# Stein factorization

In algebraic geometry, the Stein factorization, introduced by Karl Stein (1956) for the case of complex spaces, states that a proper morphism can be factorized as a composition of a finite mapping and a proper morphism with connected fibers. Roughly speaking, Stein factorization contracts the connected components of the fibers of a mapping to points.

One version for schemes states the following:(EGA, III.4.3.1)

Let X be a scheme, S a locally noetherian scheme and $f: X \to S$ a proper morphism. Then one can write

$f = g \circ f'$

where $g: S' \to S$ is a finite morphism and $f': X \to S'$ is a proper morphism so that $f'_* \mathcal{O}_X = \mathcal{O}_{S'}$.

The existence of this decomposition itself is not difficult. (see below) But, by Zariski's connectedness theorem, the last part in the above says that the fiber $f'^{-1}(s)$ is connected for any $s \in S$. It follows:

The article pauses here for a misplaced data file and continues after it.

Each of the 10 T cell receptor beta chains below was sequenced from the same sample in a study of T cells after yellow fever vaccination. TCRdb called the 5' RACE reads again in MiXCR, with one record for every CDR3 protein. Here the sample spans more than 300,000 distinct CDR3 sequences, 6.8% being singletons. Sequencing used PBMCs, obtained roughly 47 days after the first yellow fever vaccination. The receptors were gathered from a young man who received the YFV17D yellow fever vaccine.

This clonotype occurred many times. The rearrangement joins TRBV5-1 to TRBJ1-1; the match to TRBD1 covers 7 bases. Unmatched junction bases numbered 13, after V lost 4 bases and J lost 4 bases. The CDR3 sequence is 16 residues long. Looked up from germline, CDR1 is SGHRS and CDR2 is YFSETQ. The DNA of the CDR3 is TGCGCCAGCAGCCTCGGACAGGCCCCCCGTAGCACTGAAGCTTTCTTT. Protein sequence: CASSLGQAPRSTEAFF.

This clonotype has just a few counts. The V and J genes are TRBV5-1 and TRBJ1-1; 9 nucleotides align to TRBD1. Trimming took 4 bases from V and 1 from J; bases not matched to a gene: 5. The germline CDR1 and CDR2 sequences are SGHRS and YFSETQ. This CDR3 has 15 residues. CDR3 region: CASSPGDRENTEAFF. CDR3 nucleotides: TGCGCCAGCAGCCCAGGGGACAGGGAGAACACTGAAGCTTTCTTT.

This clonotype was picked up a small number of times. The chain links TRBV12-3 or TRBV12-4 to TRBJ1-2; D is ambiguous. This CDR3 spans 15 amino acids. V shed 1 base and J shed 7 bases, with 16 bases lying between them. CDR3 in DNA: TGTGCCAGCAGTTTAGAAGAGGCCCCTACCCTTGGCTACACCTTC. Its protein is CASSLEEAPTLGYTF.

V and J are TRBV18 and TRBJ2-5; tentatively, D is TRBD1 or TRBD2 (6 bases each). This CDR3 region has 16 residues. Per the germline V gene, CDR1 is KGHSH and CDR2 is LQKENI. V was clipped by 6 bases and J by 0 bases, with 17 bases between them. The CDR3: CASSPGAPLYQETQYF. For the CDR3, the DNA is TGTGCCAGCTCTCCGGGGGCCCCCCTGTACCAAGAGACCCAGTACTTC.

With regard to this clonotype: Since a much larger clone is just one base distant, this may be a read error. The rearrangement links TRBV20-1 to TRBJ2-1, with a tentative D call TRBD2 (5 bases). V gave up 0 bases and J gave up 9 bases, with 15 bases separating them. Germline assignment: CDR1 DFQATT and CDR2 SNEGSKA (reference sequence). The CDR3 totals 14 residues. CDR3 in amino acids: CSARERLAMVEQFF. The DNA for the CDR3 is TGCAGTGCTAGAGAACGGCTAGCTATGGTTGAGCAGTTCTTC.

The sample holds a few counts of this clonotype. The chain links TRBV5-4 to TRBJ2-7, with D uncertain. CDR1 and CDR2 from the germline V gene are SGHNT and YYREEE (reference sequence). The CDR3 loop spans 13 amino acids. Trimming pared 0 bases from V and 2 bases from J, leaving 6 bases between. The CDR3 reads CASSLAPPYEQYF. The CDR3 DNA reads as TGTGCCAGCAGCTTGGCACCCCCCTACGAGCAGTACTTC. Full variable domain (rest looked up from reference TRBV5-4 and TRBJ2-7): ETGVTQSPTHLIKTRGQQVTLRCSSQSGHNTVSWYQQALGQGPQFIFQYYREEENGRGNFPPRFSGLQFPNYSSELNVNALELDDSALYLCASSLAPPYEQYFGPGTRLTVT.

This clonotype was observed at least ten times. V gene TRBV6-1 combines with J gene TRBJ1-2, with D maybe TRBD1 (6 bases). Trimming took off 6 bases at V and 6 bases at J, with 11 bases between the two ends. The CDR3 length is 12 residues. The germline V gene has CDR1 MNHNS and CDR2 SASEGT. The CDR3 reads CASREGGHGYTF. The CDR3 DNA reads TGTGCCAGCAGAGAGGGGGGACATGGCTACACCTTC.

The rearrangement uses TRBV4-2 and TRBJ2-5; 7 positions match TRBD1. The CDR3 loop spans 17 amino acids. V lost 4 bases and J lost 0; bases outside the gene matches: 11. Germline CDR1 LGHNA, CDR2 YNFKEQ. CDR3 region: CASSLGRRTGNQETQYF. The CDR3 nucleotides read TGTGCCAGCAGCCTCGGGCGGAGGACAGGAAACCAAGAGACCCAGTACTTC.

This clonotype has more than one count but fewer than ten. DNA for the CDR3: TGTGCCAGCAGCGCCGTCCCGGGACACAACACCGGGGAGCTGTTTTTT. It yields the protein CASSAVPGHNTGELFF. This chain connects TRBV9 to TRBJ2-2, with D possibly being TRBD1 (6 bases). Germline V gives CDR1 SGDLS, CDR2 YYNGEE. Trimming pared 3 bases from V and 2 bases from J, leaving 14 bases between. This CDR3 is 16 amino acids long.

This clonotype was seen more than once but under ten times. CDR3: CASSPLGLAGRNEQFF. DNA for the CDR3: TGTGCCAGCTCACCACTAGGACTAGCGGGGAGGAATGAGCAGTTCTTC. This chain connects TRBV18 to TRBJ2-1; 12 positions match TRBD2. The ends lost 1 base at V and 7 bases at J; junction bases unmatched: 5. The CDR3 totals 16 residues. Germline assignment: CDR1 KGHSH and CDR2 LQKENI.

Corollary: For any $s \in S$, the set of connected components of the fiber $f^{-1}(s)$ is in bijection with the set of points in the fiber $g^{-1}(s)$.

## Proof

Set:

$S' =$ Spec$f_* \mathcal{O}_X$

where Spec is the relative Spec. The construction gives us the natural map $g: S' \to S$, which is finite since $\mathcal{O}_X$ is coherent and f is proper. f factors through g and so we get $f': X \to S'.$, which is proper. By construction $f'_* \mathcal{O}_X = \mathcal{O}_{S'}$. One then uses the theorem on formal functions to show that the last equality implies $f'$ has connected fibers. (This part is sometimes referred to as Zariski's connectedness theorem.)